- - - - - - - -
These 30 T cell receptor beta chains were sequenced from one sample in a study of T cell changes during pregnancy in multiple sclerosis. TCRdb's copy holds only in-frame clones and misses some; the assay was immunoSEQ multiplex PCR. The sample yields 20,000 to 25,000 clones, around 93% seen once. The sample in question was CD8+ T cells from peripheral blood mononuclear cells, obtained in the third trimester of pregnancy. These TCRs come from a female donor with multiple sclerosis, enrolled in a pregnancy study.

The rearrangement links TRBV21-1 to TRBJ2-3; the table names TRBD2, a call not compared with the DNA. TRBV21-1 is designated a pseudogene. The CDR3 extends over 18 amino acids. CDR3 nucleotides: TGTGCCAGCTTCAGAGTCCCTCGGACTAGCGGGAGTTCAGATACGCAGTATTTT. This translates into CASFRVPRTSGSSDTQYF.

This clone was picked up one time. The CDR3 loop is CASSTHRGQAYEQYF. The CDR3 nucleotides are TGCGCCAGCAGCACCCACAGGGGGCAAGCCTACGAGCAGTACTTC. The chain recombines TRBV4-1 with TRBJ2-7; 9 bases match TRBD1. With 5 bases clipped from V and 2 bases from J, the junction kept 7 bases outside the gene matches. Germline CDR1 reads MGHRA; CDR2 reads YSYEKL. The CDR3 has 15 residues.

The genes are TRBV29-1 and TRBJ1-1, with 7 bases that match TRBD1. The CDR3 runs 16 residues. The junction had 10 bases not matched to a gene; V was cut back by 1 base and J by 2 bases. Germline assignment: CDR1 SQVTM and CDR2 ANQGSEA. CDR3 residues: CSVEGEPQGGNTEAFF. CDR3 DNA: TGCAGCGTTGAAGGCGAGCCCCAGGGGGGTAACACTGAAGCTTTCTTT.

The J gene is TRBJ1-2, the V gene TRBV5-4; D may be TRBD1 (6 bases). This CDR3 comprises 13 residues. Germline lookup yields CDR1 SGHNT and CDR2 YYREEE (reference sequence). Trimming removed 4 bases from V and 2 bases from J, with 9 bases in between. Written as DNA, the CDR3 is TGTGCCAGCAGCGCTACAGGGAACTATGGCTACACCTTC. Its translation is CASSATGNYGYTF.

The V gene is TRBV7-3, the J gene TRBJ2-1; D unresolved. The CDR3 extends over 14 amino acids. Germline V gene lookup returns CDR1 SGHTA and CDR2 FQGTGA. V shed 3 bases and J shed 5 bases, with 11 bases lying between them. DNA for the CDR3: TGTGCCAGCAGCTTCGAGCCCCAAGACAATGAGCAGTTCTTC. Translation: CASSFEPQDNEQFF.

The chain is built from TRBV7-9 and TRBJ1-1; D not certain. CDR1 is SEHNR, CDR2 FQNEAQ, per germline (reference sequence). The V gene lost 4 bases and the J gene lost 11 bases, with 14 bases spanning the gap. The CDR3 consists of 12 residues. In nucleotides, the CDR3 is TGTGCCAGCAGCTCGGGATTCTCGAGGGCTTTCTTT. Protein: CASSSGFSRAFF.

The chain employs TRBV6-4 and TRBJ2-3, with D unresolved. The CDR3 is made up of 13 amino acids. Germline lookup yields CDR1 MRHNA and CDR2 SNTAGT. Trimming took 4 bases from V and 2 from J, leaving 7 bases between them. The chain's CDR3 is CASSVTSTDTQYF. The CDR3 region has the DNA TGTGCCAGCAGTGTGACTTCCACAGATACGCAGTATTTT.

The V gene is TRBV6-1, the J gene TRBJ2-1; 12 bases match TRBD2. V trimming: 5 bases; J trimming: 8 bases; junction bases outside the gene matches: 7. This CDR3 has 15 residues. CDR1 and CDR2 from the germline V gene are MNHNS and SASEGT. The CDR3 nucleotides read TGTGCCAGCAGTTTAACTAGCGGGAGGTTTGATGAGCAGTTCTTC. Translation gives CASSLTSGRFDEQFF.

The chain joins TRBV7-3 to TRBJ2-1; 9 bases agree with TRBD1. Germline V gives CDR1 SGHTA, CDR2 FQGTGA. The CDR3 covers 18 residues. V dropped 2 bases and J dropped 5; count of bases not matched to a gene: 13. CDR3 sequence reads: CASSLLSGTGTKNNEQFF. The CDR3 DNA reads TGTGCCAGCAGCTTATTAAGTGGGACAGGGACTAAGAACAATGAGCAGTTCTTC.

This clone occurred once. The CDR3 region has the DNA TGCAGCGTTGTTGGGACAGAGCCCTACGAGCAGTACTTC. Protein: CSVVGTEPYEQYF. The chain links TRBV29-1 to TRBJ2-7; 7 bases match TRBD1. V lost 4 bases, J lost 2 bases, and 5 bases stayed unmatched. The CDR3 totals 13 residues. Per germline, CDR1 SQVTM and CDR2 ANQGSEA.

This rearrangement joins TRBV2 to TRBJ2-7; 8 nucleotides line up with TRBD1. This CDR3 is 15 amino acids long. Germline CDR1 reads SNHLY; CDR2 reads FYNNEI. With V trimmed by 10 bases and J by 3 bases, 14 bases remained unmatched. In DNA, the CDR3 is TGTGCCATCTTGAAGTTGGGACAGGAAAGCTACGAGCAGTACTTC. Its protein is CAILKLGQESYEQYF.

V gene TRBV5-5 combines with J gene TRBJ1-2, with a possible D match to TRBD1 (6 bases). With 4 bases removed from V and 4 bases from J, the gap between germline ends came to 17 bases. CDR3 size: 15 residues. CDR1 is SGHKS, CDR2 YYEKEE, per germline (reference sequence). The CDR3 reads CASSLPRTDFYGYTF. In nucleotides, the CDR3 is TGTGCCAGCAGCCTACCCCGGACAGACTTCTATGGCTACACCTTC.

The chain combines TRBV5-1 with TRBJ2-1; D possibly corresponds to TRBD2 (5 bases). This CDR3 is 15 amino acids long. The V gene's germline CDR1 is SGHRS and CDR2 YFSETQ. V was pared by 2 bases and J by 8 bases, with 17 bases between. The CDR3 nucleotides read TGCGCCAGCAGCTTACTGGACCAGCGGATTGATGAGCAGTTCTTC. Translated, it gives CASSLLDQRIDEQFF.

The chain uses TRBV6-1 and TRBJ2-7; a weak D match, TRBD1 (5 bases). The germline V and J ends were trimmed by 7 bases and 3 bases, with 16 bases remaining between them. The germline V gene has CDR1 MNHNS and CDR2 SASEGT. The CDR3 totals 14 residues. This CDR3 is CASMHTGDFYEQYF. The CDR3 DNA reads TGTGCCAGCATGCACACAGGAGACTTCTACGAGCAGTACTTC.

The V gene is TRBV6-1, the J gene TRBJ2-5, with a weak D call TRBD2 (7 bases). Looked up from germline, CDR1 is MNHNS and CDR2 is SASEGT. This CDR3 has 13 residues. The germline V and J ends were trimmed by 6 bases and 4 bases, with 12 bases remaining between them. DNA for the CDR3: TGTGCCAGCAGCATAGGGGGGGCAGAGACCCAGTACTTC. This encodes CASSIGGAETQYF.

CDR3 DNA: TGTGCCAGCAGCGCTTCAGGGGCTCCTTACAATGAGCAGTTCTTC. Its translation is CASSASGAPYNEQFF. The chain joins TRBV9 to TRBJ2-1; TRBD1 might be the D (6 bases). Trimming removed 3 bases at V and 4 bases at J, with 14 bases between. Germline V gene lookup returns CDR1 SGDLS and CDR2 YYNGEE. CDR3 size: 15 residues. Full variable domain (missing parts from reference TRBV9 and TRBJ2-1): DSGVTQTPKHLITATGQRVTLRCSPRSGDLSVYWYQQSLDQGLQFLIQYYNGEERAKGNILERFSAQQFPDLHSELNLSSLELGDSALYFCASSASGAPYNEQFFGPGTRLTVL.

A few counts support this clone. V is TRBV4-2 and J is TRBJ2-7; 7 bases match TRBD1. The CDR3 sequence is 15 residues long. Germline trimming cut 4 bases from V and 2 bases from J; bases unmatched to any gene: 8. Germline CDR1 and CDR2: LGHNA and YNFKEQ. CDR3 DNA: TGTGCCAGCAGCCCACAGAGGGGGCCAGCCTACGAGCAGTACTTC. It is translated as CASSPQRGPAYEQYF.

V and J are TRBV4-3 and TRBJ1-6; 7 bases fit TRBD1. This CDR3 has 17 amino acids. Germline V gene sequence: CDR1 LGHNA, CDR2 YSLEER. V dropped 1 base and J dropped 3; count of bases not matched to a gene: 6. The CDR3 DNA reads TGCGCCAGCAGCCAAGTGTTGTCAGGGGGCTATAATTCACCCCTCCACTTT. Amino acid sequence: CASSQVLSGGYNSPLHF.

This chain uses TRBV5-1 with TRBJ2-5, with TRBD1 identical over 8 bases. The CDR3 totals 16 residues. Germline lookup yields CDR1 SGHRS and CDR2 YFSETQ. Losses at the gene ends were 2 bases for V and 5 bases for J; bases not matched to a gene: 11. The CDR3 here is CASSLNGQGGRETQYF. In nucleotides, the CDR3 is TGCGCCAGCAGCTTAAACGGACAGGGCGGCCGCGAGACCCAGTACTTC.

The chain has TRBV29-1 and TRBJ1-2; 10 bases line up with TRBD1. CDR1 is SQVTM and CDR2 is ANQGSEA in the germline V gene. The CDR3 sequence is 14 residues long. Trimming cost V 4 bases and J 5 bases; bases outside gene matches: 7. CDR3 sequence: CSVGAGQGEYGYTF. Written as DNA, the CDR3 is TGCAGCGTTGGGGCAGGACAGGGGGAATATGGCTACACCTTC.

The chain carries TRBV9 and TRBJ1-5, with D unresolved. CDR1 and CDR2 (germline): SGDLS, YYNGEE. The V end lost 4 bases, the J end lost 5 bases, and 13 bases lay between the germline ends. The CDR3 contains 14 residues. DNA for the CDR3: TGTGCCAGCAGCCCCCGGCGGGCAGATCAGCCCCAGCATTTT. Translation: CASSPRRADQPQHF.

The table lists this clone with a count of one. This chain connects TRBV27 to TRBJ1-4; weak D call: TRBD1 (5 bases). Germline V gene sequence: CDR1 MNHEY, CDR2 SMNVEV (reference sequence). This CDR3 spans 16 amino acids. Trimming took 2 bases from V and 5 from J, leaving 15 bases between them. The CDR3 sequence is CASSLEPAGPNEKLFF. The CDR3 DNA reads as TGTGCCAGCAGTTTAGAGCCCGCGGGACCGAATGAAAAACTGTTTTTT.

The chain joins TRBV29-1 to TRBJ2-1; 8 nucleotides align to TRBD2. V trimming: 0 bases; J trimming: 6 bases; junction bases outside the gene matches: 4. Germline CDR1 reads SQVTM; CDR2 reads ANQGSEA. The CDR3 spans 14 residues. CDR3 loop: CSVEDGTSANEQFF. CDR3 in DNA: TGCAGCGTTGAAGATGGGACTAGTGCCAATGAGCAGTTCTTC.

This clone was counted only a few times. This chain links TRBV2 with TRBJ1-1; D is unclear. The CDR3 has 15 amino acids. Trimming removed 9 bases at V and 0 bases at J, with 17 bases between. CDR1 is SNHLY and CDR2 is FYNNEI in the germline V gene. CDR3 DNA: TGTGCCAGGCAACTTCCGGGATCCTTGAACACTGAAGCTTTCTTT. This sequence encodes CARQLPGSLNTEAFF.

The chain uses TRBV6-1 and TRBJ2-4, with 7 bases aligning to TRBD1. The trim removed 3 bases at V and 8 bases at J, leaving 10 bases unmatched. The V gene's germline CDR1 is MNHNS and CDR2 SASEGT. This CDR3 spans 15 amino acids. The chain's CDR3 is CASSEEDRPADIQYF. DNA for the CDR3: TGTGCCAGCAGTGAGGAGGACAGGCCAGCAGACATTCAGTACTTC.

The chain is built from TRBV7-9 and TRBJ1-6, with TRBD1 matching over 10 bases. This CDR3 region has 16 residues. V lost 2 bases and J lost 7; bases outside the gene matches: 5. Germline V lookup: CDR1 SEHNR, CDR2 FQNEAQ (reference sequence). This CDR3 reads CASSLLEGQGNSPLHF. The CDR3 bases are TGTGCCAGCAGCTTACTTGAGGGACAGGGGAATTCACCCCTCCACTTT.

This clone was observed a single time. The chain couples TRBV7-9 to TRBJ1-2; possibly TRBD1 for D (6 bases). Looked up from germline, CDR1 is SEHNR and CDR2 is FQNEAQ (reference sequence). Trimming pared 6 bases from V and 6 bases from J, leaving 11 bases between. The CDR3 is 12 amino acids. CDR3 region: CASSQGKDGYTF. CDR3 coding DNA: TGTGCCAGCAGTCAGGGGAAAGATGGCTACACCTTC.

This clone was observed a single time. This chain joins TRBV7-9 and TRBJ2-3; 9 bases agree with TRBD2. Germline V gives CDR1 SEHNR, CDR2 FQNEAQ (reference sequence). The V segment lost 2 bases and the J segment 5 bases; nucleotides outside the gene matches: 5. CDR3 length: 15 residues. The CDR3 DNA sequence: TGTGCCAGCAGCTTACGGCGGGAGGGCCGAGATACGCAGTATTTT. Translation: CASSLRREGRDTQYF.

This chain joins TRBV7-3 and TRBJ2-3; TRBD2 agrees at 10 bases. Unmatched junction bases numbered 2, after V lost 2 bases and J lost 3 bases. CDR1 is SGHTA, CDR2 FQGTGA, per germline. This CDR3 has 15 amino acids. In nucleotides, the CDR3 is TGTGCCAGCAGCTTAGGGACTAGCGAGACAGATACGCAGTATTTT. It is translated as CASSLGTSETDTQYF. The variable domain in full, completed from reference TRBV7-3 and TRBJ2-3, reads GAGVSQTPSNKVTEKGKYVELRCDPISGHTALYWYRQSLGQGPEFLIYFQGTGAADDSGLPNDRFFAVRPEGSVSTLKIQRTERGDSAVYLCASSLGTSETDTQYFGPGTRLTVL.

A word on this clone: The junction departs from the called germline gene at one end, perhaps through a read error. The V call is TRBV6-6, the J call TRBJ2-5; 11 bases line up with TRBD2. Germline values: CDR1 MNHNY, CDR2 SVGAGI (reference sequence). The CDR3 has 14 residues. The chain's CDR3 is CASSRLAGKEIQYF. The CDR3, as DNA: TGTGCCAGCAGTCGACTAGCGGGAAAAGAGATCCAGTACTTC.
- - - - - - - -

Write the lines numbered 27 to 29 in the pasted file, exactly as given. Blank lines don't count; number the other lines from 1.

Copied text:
The chain is built from TRBV7-9 and TRBJ1-6, with TRBD1 matching over 10 bases. This CDR3 region has 16 residues. V lost 2 bases and J lost 7; bases outside the gene matches: 5. Germline V lookup: CDR1 SEHNR, CDR2 FQNEAQ (reference sequence). This CDR3 reads CASSLLEGQGNSPLHF. The CDR3 bases are TGTGCCAGCAGCTTACTTGAGGGACAGGGGAATTCACCCCTCCACTTT.

This clone was observed a single time. The chain couples TRBV7-9 to TRBJ1-2; possibly TRBD1 for D (6 bases). Looked up from germline, CDR1 is SEHNR and CDR2 is FQNEAQ (reference sequence). Trimming pared 6 bases from V and 6 bases from J, leaving 11 bases between. The CDR3 is 12 amino acids. CDR3 region: CASSQGKDGYTF. CDR3 coding DNA: TGTGCCAGCAGTCAGGGGAAAGATGGCTACACCTTC.

This clone was observed a single time. This chain joins TRBV7-9 and TRBJ2-3; 9 bases agree with TRBD2. Germline V gives CDR1 SEHNR, CDR2 FQNEAQ (reference sequence). The V segment lost 2 bases and the J segment 5 bases; nucleotides outside the gene matches: 5. CDR3 length: 15 residues. The CDR3 DNA sequence: TGTGCCAGCAGCTTACGGCGGGAGGGCCGAGATACGCAGTATTTT. Translation: CASSLRREGRDTQYF.